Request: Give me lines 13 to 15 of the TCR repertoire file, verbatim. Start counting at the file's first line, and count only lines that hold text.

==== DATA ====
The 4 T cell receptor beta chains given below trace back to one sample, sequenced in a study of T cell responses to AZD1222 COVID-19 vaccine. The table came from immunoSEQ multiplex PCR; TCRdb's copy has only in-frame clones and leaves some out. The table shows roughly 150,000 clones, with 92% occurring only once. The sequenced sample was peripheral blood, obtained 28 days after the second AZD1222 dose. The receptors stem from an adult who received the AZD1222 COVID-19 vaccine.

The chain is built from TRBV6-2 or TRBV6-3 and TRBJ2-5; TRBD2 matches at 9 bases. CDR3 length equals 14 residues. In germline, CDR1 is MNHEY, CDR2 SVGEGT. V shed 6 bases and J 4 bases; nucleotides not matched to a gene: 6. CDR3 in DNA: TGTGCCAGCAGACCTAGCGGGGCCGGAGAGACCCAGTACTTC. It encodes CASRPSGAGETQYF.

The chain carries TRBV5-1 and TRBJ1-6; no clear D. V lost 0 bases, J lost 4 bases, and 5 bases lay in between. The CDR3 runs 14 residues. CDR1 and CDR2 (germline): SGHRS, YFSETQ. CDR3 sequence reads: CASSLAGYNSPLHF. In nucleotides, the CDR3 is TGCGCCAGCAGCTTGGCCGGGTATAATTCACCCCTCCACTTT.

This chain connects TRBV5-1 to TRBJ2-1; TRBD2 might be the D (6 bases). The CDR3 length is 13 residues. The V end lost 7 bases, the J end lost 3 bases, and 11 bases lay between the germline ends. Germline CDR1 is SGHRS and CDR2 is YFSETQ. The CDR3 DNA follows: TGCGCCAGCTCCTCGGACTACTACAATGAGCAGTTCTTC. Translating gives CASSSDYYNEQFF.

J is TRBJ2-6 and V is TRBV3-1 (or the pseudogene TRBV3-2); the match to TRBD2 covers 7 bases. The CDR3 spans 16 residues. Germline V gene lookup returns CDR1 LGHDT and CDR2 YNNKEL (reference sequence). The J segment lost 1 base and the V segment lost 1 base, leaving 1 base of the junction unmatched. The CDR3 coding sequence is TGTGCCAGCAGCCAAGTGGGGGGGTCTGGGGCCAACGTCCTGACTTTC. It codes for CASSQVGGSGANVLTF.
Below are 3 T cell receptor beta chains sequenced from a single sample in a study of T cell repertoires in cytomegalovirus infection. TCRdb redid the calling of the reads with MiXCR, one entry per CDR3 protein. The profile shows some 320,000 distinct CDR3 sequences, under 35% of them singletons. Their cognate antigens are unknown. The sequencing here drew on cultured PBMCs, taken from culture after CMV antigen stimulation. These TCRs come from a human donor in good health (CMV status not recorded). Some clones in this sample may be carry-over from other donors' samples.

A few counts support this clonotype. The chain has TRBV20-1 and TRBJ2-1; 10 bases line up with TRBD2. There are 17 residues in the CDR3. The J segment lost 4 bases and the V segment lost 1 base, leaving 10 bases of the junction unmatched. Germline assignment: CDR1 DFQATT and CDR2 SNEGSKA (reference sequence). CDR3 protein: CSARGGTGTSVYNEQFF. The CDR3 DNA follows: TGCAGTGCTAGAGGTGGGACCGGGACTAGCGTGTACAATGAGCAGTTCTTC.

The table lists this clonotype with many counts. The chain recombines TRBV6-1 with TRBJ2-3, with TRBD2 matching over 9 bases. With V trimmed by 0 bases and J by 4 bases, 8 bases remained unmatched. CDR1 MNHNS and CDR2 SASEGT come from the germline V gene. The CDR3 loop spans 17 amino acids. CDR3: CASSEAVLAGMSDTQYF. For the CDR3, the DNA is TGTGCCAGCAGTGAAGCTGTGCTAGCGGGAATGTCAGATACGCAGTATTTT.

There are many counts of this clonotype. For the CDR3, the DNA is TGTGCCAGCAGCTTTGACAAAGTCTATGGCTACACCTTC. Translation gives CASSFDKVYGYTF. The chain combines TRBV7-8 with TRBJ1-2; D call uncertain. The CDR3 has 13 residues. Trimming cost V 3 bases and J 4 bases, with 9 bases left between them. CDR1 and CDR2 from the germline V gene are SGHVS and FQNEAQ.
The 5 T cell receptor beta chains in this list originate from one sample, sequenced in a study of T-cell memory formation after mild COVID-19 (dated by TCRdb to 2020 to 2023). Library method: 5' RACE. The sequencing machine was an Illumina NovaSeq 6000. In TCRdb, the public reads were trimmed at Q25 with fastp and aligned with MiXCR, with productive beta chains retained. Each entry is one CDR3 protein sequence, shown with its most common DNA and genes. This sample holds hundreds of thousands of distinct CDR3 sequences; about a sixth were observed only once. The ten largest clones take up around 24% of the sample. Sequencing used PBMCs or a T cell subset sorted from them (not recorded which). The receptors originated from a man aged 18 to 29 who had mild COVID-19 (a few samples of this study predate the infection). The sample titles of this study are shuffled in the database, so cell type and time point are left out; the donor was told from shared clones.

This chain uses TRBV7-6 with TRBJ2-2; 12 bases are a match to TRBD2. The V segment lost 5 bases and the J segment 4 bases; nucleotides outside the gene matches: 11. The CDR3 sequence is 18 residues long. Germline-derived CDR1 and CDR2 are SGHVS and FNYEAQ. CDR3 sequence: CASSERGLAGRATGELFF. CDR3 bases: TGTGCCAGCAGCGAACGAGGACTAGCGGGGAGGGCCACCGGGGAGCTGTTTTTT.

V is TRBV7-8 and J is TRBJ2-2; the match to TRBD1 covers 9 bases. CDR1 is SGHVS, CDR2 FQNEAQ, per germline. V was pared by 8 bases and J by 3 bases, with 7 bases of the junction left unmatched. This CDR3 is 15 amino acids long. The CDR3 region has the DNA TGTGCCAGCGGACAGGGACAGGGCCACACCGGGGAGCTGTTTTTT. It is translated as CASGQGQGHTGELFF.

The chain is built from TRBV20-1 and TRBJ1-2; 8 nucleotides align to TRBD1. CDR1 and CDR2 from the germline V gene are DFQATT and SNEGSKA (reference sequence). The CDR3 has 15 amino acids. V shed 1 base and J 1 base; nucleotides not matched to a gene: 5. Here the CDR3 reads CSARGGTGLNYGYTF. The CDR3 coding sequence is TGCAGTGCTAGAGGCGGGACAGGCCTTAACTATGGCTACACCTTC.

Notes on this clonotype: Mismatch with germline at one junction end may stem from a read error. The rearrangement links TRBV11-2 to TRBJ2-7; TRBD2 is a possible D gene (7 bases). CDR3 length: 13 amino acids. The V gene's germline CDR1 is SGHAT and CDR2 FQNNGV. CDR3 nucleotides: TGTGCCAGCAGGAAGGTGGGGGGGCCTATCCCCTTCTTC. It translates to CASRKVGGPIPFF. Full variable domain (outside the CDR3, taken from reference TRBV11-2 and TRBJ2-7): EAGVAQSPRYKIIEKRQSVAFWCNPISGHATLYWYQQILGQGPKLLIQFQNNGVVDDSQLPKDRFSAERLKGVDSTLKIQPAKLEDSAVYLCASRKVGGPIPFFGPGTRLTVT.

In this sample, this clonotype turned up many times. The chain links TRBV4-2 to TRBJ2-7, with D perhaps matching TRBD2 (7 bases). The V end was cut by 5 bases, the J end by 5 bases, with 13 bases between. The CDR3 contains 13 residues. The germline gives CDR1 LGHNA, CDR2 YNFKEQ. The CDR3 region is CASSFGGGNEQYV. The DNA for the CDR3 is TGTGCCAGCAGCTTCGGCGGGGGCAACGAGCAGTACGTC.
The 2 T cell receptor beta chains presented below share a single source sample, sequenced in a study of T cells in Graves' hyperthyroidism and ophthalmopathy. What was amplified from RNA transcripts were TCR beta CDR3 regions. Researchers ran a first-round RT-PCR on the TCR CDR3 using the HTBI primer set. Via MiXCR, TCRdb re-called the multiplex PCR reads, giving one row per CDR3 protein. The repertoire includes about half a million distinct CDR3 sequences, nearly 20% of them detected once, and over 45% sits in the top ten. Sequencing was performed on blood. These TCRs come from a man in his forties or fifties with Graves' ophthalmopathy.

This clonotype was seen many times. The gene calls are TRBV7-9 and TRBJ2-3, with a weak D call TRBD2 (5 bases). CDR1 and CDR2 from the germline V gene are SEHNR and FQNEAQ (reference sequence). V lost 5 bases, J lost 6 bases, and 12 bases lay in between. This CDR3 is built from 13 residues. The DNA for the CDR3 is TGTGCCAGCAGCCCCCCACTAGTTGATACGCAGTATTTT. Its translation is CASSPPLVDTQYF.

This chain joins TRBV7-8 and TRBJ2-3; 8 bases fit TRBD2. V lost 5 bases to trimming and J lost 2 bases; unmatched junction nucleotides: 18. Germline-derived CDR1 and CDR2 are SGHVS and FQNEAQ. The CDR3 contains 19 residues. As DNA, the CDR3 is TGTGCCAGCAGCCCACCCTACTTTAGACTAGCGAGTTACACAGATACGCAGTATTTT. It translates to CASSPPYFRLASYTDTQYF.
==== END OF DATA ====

The chain is built from TRBV20-1 and TRBJ1-2; 8 nucleotides align to TRBD1. CDR1 and CDR2 from the germline V gene are DFQATT and SNEGSKA (reference sequence). The CDR3 has 15 amino acids. V shed 1 base and J 1 base; nucleotides not matched to a gene: 5. Here the CDR3 reads CSARGGTGLNYGYTF. The CDR3 coding sequence is TGCAGTGCTAGAGGCGGGACAGGCCTTAACTATGGCTACACCTTC.

Notes on this clonotype: Mismatch with germline at one junction end may stem from a read error. The rearrangement links TRBV11-2 to TRBJ2-7; TRBD2 is a possible D gene (7 bases). CDR3 length: 13 amino acids. The V gene's germline CDR1 is SGHAT and CDR2 FQNNGV. CDR3 nucleotides: TGTGCCAGCAGGAAGGTGGGGGGGCCTATCCCCTTCTTC. It translates to CASRKVGGPIPFF. Full variable domain (outside the CDR3, taken from reference TRBV11-2 and TRBJ2-7): EAGVAQSPRYKIIEKRQSVAFWCNPISGHATLYWYQQILGQGPKLLIQFQNNGVVDDSQLPKDRFSAERLKGVDSTLKIQPAKLEDSAVYLCASRKVGGPIPFFGPGTRLTVT.

In this sample, this clonotype turned up many times. The chain links TRBV4-2 to TRBJ2-7, with D perhaps matching TRBD2 (7 bases). The V end was cut by 5 bases, the J end by 5 bases, with 13 bases between. The CDR3 contains 13 residues. The germline gives CDR1 LGHNA, CDR2 YNFKEQ. The CDR3 region is CASSFGGGNEQYV. The DNA for the CDR3 is TGTGCCAGCAGCTTCGGCGGGGGCAACGAGCAGTACGTC.